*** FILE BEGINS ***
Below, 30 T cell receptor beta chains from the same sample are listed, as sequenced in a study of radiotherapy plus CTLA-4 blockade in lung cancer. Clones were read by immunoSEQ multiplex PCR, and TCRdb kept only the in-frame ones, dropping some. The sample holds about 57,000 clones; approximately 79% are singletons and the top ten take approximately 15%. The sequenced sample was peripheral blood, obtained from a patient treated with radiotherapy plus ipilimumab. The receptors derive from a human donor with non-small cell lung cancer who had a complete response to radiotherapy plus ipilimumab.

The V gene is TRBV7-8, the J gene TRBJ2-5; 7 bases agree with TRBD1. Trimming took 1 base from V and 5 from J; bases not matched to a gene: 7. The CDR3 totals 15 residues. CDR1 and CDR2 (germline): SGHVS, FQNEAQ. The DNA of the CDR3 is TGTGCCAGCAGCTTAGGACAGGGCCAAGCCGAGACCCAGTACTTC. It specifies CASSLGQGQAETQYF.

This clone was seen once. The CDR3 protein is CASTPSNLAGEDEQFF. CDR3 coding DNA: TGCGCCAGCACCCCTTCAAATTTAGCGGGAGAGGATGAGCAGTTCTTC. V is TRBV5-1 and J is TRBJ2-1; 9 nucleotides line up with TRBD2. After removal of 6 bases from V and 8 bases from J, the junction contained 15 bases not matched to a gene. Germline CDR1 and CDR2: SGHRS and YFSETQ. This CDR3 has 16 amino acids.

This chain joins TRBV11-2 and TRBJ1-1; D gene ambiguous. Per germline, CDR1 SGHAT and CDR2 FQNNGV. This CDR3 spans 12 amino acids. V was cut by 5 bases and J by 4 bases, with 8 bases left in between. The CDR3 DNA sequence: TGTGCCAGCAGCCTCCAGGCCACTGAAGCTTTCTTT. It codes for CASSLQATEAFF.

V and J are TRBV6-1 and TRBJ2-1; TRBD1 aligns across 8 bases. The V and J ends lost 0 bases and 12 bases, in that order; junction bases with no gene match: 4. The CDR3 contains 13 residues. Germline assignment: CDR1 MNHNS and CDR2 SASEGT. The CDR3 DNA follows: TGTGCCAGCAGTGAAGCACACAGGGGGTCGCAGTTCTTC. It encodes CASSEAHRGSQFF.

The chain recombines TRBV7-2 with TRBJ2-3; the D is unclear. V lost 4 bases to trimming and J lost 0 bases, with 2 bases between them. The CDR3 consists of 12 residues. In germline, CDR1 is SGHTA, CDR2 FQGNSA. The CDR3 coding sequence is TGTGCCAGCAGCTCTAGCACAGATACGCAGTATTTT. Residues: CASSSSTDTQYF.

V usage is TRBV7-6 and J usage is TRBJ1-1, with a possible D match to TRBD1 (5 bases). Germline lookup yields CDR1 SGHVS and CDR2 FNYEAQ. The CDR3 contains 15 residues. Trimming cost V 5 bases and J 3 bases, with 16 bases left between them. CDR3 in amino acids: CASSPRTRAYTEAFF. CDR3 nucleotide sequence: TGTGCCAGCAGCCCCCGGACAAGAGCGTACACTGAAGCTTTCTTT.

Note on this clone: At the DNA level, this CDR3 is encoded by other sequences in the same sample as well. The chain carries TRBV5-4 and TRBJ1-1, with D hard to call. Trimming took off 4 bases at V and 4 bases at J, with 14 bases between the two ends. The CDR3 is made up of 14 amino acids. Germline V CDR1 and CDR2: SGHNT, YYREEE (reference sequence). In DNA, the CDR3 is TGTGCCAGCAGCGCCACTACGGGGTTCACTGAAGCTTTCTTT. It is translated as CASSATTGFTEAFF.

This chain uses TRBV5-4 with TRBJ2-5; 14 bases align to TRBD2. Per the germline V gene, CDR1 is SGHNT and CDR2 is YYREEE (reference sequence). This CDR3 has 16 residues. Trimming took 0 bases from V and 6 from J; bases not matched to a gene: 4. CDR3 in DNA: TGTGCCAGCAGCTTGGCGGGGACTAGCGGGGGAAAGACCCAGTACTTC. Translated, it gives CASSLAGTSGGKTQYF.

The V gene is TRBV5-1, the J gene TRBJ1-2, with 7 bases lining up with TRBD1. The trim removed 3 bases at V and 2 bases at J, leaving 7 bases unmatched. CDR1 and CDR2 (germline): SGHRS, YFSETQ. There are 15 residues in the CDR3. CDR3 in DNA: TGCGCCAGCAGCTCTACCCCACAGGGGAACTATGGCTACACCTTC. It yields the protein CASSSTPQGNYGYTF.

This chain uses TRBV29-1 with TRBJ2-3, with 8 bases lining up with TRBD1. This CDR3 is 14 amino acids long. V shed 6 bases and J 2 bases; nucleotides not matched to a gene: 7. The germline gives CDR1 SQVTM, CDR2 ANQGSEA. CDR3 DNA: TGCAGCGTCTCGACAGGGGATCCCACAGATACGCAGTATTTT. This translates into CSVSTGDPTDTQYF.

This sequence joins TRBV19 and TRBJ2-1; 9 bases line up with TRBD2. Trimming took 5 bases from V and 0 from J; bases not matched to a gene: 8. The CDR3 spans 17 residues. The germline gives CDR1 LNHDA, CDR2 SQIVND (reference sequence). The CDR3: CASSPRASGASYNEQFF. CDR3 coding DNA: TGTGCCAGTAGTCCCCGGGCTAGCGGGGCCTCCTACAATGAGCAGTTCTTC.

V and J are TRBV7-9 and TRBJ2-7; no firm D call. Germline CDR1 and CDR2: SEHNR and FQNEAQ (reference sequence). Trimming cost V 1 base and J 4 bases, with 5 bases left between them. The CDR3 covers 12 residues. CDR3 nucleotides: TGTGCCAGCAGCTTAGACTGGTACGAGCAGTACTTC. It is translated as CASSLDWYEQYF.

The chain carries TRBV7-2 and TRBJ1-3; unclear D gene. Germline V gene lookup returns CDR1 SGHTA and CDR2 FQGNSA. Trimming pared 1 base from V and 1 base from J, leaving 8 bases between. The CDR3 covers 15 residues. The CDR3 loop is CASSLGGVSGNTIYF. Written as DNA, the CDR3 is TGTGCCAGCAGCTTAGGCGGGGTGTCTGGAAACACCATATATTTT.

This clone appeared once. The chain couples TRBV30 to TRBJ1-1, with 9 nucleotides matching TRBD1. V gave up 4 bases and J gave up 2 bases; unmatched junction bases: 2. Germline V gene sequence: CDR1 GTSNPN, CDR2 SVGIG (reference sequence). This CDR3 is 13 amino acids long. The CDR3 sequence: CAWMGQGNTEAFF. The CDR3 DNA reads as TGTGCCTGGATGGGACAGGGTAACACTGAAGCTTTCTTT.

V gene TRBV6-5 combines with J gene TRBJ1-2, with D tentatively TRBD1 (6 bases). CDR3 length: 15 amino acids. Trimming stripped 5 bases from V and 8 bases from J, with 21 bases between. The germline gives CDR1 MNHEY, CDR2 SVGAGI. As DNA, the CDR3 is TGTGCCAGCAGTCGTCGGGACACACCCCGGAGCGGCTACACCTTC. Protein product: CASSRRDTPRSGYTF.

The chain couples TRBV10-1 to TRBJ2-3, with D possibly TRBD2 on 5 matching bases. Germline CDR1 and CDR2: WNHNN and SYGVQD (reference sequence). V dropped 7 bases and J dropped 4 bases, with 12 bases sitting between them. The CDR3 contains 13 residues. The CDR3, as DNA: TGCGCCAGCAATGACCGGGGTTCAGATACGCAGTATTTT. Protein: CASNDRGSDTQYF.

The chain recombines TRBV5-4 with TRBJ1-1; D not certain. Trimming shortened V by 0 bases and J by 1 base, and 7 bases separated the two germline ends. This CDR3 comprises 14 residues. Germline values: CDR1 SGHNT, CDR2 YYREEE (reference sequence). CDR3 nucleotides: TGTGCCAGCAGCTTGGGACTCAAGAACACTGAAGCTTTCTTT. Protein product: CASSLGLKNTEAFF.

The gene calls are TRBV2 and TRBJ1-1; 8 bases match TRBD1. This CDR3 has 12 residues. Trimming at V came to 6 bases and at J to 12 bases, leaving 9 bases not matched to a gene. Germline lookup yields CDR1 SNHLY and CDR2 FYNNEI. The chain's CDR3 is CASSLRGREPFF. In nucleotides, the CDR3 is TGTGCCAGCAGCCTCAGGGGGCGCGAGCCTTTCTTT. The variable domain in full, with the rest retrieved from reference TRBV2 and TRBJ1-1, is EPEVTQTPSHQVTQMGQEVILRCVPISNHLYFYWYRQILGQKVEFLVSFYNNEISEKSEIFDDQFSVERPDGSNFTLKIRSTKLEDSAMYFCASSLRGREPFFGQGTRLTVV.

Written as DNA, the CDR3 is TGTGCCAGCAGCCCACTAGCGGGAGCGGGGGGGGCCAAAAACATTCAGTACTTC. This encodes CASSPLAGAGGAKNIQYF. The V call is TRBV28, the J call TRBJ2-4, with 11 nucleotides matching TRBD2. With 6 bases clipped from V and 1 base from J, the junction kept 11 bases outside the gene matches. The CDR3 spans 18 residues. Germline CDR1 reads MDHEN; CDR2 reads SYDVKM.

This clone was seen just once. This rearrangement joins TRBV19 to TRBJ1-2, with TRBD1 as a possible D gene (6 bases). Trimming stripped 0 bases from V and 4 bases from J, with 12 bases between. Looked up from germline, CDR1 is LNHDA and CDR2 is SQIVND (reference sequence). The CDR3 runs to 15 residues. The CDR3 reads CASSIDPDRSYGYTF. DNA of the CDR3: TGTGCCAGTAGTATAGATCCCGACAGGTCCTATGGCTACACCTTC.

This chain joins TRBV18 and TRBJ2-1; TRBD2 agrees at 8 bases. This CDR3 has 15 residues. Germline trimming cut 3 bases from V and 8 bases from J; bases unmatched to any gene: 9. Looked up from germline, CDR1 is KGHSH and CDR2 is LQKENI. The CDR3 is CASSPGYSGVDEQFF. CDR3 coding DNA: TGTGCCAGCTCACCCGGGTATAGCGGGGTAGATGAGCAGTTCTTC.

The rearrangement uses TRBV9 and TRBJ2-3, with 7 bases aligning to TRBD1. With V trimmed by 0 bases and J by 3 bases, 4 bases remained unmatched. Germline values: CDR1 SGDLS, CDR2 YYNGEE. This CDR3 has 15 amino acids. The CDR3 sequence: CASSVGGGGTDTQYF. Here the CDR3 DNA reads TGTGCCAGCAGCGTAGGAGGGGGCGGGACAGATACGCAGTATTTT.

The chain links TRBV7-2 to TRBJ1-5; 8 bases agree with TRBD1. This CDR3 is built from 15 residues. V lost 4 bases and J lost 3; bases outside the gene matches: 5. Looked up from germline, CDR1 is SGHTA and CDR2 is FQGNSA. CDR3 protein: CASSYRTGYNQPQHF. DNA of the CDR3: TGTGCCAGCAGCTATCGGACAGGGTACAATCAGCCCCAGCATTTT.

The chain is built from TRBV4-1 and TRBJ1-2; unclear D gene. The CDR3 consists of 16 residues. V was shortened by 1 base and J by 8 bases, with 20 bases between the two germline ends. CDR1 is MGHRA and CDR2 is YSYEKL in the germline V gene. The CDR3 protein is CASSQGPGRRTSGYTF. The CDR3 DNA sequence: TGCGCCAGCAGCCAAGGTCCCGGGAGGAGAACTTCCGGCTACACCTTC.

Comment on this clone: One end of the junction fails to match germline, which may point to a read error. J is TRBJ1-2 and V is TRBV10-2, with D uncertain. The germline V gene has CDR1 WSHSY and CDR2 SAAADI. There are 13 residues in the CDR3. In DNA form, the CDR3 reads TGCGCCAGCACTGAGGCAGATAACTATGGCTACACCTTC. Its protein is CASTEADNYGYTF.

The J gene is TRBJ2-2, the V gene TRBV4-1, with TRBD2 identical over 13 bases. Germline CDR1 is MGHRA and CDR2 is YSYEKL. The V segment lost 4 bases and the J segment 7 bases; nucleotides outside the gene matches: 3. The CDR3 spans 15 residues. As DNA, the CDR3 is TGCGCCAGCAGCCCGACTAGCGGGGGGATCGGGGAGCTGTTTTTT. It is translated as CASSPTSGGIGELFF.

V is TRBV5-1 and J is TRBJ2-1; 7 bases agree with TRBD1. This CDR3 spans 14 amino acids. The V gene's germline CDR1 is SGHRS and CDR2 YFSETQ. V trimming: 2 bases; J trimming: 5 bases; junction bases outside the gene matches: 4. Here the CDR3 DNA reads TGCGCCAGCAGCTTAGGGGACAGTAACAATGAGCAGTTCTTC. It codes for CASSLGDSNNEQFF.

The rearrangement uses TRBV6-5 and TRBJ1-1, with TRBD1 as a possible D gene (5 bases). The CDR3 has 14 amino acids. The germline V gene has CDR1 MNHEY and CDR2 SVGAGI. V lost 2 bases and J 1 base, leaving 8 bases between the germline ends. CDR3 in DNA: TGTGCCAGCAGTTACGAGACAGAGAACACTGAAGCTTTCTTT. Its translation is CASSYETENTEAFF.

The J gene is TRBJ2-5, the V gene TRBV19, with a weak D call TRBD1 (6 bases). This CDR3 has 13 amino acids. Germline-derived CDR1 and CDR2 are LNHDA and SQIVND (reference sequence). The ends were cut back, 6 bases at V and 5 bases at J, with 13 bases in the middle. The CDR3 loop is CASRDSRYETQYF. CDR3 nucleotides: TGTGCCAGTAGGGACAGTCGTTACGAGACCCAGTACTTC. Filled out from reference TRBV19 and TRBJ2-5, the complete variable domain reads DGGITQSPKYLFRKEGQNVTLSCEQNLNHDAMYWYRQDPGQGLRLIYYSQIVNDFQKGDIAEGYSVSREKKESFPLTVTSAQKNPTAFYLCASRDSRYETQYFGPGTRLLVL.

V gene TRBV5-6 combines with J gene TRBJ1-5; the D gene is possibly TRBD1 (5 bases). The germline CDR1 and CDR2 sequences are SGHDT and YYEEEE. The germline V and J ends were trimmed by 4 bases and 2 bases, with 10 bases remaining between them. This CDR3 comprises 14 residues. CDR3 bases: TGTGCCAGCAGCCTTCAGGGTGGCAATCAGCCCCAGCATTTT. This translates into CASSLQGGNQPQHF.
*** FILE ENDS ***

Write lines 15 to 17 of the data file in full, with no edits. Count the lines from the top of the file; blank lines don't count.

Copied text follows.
This clone appeared once. The chain couples TRBV30 to TRBJ1-1, with 9 nucleotides matching TRBD1. V gave up 4 bases and J gave up 2 bases; unmatched junction bases: 2. Germline V gene sequence: CDR1 GTSNPN, CDR2 SVGIG (reference sequence). This CDR3 is 13 amino acids long. The CDR3 sequence: CAWMGQGNTEAFF. The CDR3 DNA reads as TGTGCCTGGATGGGACAGGGTAACACTGAAGCTTTCTTT.

V gene TRBV6-5 combines with J gene TRBJ1-2, with D tentatively TRBD1 (6 bases). CDR3 length: 15 amino acids. Trimming stripped 5 bases from V and 8 bases from J, with 21 bases between. The germline gives CDR1 MNHEY, CDR2 SVGAGI. As DNA, the CDR3 is TGTGCCAGCAGTCGTCGGGACACACCCCGGAGCGGCTACACCTTC. Protein product: CASSRRDTPRSGYTF.

The chain couples TRBV10-1 to TRBJ2-3, with D possibly TRBD2 on 5 matching bases. Germline CDR1 and CDR2: WNHNN and SYGVQD (reference sequence). V dropped 7 bases and J dropped 4 bases, with 12 bases sitting between them. The CDR3 contains 13 residues. The CDR3, as DNA: TGCGCCAGCAATGACCGGGGTTCAGATACGCAGTATTTT. Protein: CASNDRGSDTQYF.